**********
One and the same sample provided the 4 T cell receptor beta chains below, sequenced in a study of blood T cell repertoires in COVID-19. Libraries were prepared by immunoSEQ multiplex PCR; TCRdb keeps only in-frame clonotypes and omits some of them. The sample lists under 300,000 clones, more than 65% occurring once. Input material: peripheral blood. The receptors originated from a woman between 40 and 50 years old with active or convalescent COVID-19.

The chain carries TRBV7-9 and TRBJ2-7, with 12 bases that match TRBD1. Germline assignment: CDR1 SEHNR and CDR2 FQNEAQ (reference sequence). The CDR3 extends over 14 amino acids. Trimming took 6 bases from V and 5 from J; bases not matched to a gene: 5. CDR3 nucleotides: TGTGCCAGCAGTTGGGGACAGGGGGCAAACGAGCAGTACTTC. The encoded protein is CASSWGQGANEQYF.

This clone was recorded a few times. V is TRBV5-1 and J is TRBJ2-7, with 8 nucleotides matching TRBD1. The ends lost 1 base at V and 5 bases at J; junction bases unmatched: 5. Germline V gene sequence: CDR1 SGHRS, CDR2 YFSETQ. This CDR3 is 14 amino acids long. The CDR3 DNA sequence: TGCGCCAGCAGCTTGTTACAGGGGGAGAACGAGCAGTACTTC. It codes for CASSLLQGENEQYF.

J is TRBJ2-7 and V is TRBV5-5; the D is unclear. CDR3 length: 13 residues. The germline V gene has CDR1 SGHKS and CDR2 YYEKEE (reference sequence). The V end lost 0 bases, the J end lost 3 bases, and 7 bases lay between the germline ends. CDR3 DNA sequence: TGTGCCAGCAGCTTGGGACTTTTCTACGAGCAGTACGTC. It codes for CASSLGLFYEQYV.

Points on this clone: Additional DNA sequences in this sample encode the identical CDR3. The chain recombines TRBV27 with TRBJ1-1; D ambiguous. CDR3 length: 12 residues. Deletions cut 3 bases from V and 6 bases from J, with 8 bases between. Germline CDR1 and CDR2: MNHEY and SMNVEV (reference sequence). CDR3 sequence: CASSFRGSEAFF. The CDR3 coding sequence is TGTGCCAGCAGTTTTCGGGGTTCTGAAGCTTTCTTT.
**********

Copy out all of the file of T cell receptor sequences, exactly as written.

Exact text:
One and the same sample provided the 4 T cell receptor beta chains below, sequenced in a study of blood T cell repertoires in COVID-19. Libraries were prepared by immunoSEQ multiplex PCR; TCRdb keeps only in-frame clonotypes and omits some of them. The sample lists under 300,000 clones, more than 65% occurring once. Input material: peripheral blood. The receptors originated from a woman between 40 and 50 years old with active or convalescent COVID-19.

The chain carries TRBV7-9 and TRBJ2-7, with 12 bases that match TRBD1. Germline assignment: CDR1 SEHNR and CDR2 FQNEAQ (reference sequence). The CDR3 extends over 14 amino acids. Trimming took 6 bases from V and 5 from J; bases not matched to a gene: 5. CDR3 nucleotides: TGTGCCAGCAGTTGGGGACAGGGGGCAAACGAGCAGTACTTC. The encoded protein is CASSWGQGANEQYF.

This clone was recorded a few times. V is TRBV5-1 and J is TRBJ2-7, with 8 nucleotides matching TRBD1. The ends lost 1 base at V and 5 bases at J; junction bases unmatched: 5. Germline V gene sequence: CDR1 SGHRS, CDR2 YFSETQ. This CDR3 is 14 amino acids long. The CDR3 DNA sequence: TGCGCCAGCAGCTTGTTACAGGGGGAGAACGAGCAGTACTTC. It codes for CASSLLQGENEQYF.

J is TRBJ2-7 and V is TRBV5-5; the D is unclear. CDR3 length: 13 residues. The germline V gene has CDR1 SGHKS and CDR2 YYEKEE (reference sequence). The V end lost 0 bases, the J end lost 3 bases, and 7 bases lay between the germline ends. CDR3 DNA sequence: TGTGCCAGCAGCTTGGGACTTTTCTACGAGCAGTACGTC. It codes for CASSLGLFYEQYV.

Points on this clone: Additional DNA sequences in this sample encode the identical CDR3. The chain recombines TRBV27 with TRBJ1-1; D ambiguous. CDR3 length: 12 residues. Deletions cut 3 bases from V and 6 bases from J, with 8 bases between. Germline CDR1 and CDR2: MNHEY and SMNVEV (reference sequence). CDR3 sequence: CASSFRGSEAFF. The CDR3 coding sequence is TGTGCCAGCAGTTTTCGGGGTTCTGAAGCTTTCTTT.